1 2 Previous Next 15 Replies Latest reply: Sep 8, 2010 11:06 AM by John Bailey RSS

Steps in building up the domain management architecture

Brian Stansberry Master

We currently have standalone servers starting and server managers starting and bringing up servers. The actual subsystems within the servers are proceeding pretty well and look to be on track for meeting M1 goals. The domain management infrastucture needs some beefing up though to get it where we need it for M1.  For M1 I think we need:

 

  • Server Manager booting Domain Controller booting, if so configuring
  • Otherwise, Server Manager booting and discovering DC
  • Basic deployments via the DC (does not include graceful shutdown; perhaps not some of the more complex deployment plan variants)
  • Basic management operations via the DC
  • Basic deployments via the Standalone server's mgmt interface
  • Basic management operations via the Standalone server's mgmt interface
  • Above done via a remote Java interface
  • Good understanding of how above will be done via REST (not implemented, but thought through)
  • "Transaction log" of deployments and other domain updates (I expect this will be refined post-M1)
  • Filesystem based hot deploy on standalone server (unless Jason removes this from the list)

 

We've talked about CLI on some threads, but it seems CLI is not actually an M1 requirement, so we need to be careful about putting resources on it.

 

The immediate focus for myself is basic deployments via the Standalone server's mgmt interface as this allows folks working on subsystems and deployers to test properly what they are doing.

 

Fanning out from where we are now, we need:

 

Basic Deployment Infrastructure

 

  1. InVM programatic deployment. Now being worked by myself and John Bailey. Faciliates testing and serves as basis for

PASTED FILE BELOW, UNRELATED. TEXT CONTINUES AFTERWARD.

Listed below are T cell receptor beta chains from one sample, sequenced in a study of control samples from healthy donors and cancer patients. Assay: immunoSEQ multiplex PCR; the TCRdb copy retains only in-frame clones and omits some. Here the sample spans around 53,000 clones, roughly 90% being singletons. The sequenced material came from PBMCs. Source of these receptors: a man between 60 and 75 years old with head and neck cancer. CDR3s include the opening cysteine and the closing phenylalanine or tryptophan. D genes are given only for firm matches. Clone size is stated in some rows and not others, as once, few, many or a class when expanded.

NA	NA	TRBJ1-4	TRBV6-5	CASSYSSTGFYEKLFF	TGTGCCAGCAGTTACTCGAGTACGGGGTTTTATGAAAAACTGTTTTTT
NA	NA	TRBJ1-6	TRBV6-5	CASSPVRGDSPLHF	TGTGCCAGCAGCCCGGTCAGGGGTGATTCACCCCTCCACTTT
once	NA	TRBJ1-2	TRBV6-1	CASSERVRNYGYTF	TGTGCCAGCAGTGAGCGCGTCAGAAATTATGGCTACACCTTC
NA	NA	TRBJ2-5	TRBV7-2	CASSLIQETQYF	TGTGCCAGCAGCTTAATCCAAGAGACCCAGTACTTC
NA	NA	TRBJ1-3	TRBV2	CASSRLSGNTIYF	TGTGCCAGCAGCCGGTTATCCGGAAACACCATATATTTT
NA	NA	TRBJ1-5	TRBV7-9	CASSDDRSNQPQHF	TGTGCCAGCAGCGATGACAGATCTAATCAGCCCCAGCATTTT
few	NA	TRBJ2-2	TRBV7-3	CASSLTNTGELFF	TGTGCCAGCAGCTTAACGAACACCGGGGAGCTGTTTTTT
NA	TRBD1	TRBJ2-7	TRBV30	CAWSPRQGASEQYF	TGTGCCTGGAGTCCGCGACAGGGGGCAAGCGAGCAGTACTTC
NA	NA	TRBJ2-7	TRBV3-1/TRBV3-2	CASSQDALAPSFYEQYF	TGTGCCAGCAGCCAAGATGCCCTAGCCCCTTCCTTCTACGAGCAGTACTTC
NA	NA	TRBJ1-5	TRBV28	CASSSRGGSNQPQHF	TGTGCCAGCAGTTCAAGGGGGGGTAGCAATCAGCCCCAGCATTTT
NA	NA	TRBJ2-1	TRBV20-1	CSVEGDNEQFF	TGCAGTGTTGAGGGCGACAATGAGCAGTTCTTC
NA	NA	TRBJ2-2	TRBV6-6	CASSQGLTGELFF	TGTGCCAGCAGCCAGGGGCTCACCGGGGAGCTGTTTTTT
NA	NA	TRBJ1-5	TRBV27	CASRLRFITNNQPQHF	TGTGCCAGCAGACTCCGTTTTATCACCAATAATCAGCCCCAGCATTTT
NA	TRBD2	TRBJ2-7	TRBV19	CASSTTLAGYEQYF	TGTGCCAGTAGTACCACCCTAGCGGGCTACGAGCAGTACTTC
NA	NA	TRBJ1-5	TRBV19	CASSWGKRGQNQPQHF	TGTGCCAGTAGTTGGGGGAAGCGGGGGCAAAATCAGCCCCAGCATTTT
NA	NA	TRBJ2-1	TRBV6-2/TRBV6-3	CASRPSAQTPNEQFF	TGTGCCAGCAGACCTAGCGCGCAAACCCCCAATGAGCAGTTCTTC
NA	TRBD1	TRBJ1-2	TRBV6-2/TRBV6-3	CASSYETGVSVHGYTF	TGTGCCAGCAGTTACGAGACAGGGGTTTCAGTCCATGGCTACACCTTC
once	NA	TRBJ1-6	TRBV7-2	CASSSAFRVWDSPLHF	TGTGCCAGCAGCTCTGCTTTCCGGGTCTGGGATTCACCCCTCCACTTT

2. Remote Java deployment interface
    1. also needs some standalone.xml configuration for the server management system's remote endpoint
  3. Filesystem based hot deploy on standalone server

 

Domain Controller Infrastructure

 

We  need folks to start looking into this. Once we get far enough with the  basic deployment infrastructure, I'm going to shift to it, but help from others is important.

 

  1. Domain controller configuration. What subsystems are needed for  the DC, how is their configuration expressed in domain.xml/host.xml
  2. Server Manager boots DC if host.xml says there is a local DC.
  3. Discovery mechanisms for the SM to find the DC. At least basic ones; we can add more post M1.
  4. Communication protocols between DC and SM and on to Servers

 

General Management Update Infrastructure

 

Emanuel Muckenhuber is looking into this. See for example https://community.jboss.org/thread/155860?tstart=0. This should also build off of and influence the basic deployment infrastructure, since deployments are just a form of management update.